Is Analogue’s name a riff on how their productions are anything but? In past years, the acclaimed young company have shrouded difficult topics in digital wizardry, with puppetry and murder in Mile End, and 3D suicide at Beachy Head. Yet, in 2401 Objects, on the topic of the human brain, their vivid innovations serve to rather over complicate the mix.
When a botched lobotomy left the real life Henry Molaison unable to form memories after 1953, scientists were fascinated by the implications of exploring his brain after his death. But what these implications actually are is kept vexingly vague, much like the food-mulch and fork projected as a backdrop while the surgery is described.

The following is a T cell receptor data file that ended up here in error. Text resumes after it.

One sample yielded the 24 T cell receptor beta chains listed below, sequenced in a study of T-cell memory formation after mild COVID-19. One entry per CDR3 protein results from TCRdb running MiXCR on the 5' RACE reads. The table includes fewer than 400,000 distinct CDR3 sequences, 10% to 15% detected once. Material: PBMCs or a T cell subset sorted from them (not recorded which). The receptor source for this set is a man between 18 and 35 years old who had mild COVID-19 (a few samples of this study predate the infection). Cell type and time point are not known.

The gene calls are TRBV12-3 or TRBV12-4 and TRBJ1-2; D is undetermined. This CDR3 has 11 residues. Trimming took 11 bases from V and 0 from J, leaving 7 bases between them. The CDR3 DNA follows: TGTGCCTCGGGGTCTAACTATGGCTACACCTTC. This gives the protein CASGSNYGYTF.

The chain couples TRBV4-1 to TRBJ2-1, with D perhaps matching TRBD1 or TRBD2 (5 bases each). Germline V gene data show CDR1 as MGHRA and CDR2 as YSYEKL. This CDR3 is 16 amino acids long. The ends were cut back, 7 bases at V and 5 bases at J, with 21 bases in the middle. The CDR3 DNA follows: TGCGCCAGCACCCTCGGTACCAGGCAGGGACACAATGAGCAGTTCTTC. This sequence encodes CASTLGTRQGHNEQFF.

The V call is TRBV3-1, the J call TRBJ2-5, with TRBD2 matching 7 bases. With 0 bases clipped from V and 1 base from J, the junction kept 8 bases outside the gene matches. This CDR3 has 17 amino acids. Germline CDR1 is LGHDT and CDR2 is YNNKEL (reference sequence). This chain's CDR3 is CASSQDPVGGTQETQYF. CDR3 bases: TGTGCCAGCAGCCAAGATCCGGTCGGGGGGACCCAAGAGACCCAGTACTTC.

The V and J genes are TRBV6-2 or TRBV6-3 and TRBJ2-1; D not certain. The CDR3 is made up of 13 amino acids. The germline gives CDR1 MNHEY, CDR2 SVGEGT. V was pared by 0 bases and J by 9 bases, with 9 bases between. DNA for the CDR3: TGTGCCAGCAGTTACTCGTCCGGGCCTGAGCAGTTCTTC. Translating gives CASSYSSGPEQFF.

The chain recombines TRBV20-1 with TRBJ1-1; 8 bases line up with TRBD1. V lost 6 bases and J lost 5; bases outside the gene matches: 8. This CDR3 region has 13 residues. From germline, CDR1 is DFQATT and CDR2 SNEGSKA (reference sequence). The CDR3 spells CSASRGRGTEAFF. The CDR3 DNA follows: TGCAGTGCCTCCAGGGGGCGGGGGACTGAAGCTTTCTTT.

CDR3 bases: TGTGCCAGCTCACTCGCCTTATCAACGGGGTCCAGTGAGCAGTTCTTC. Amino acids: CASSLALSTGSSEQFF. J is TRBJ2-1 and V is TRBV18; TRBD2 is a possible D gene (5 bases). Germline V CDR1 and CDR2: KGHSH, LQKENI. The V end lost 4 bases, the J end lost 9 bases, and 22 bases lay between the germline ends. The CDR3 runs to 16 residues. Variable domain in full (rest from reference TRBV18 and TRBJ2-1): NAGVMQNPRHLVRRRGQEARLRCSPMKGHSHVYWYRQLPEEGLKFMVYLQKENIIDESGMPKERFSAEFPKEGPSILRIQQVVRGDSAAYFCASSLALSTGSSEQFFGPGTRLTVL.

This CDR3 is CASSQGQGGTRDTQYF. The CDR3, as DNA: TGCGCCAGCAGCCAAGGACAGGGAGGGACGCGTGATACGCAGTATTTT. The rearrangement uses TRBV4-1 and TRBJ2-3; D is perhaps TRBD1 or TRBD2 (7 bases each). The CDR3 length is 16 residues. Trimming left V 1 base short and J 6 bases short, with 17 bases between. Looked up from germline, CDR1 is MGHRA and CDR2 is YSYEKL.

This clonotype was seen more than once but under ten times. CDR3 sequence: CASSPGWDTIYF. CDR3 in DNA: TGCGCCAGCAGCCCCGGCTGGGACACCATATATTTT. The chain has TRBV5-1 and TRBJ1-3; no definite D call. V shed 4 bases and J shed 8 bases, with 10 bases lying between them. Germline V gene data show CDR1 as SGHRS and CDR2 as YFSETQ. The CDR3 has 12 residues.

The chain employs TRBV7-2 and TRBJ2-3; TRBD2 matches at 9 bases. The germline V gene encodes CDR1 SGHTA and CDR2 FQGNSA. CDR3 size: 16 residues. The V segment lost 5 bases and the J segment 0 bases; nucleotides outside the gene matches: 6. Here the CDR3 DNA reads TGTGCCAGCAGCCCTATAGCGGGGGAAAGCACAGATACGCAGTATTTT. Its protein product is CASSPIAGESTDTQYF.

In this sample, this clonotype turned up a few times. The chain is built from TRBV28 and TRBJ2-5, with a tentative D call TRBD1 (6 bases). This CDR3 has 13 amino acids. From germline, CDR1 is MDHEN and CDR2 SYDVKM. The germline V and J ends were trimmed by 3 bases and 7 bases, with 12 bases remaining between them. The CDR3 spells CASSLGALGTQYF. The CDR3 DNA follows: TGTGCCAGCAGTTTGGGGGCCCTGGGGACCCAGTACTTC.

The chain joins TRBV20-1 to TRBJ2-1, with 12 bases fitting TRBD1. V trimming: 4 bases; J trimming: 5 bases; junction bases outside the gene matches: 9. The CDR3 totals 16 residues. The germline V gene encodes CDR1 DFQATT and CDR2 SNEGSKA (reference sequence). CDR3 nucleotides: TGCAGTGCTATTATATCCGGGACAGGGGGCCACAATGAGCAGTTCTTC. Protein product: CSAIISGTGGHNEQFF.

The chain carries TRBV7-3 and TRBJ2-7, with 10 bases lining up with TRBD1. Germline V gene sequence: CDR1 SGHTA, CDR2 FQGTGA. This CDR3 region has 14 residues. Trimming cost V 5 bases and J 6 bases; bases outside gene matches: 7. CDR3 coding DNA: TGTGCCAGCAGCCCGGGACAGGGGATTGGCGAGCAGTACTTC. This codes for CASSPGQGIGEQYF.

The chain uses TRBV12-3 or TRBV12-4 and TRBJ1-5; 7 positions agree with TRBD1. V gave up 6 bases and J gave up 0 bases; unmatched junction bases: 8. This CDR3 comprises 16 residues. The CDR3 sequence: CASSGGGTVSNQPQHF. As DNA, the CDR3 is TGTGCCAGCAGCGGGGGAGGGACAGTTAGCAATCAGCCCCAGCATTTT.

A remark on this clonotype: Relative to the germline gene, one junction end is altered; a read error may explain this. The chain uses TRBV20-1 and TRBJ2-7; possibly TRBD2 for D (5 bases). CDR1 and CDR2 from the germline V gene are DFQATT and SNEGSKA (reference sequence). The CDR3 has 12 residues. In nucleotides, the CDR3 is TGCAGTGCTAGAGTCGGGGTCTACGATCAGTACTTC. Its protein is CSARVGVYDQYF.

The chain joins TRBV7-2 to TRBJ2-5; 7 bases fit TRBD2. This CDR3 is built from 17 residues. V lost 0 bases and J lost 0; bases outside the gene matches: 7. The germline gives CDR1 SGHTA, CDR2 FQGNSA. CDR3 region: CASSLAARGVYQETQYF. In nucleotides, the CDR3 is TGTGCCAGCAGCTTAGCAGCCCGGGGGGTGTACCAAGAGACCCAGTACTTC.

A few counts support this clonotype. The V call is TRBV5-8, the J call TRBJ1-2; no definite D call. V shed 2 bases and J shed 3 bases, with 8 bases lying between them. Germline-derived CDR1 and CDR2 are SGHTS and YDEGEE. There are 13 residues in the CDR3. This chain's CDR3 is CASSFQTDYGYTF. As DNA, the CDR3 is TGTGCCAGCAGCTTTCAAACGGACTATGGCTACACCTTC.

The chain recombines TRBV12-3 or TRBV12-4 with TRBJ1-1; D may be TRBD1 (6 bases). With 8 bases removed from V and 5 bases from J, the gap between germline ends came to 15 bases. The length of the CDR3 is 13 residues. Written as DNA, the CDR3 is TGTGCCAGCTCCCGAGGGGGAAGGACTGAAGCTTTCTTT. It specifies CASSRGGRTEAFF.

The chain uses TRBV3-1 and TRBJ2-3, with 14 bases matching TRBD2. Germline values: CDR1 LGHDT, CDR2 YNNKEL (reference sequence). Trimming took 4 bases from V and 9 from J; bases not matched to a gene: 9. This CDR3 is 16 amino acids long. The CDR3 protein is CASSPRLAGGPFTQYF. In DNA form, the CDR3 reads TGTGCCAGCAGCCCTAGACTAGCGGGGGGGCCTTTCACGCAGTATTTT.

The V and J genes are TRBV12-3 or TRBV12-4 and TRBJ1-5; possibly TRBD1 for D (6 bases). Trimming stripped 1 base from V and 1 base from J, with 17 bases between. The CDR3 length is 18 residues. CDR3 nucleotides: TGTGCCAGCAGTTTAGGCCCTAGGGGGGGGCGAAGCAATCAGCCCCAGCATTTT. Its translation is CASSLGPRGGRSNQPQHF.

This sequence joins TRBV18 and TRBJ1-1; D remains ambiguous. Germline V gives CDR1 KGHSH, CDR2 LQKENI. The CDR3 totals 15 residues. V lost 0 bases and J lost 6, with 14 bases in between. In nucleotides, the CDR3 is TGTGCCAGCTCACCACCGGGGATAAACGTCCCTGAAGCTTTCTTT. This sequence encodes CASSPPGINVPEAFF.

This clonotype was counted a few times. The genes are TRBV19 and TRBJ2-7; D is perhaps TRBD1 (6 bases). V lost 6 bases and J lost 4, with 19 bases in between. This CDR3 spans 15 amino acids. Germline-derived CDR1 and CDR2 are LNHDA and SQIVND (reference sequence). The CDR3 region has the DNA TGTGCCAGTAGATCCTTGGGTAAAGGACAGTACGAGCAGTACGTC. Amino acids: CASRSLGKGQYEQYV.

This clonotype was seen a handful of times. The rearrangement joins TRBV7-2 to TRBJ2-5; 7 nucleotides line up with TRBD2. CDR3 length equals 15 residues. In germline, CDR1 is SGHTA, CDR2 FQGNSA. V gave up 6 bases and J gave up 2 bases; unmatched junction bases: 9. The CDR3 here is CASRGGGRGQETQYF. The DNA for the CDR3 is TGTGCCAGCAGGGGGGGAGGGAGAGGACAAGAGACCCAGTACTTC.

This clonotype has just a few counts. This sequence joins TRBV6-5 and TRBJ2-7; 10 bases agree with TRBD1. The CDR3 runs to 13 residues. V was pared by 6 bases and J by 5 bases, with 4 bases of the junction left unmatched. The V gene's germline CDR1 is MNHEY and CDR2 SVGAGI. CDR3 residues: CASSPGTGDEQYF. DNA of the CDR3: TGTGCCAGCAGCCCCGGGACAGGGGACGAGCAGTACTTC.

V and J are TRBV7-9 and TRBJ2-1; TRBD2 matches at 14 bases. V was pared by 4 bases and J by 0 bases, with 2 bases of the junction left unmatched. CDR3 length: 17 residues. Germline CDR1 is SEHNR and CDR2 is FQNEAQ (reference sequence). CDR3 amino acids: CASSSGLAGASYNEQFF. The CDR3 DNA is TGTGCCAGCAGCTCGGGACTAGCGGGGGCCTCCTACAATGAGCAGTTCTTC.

Instead, the play focuses on the human cost of neuropsychology. And while Analogue’s set-piece sorcery might do no favours for scientific clarification, it ingeniously imitates the butchered memory of Molaison. Scenes collide, characters overlap and switch roles, and the backdrop slides back and forward, sweeping up props and actors just like pins cleared away and replaced at a bowling alley.
Molaison’s unpleasant life is given the foreground, played as a convincingly gawky youth by Sebastian Lawson and then with tender post-surgery stiltedness by Pieter Lawman. Marooned forever between his parents' teatime bickering and his inability to woo the peachy girl across the picket fence, Molaison never comprehends his own disorder or its scientific gravitas. Poignantly compelling, the final note of 2401 Objects is still a disorienting and dispiriting one.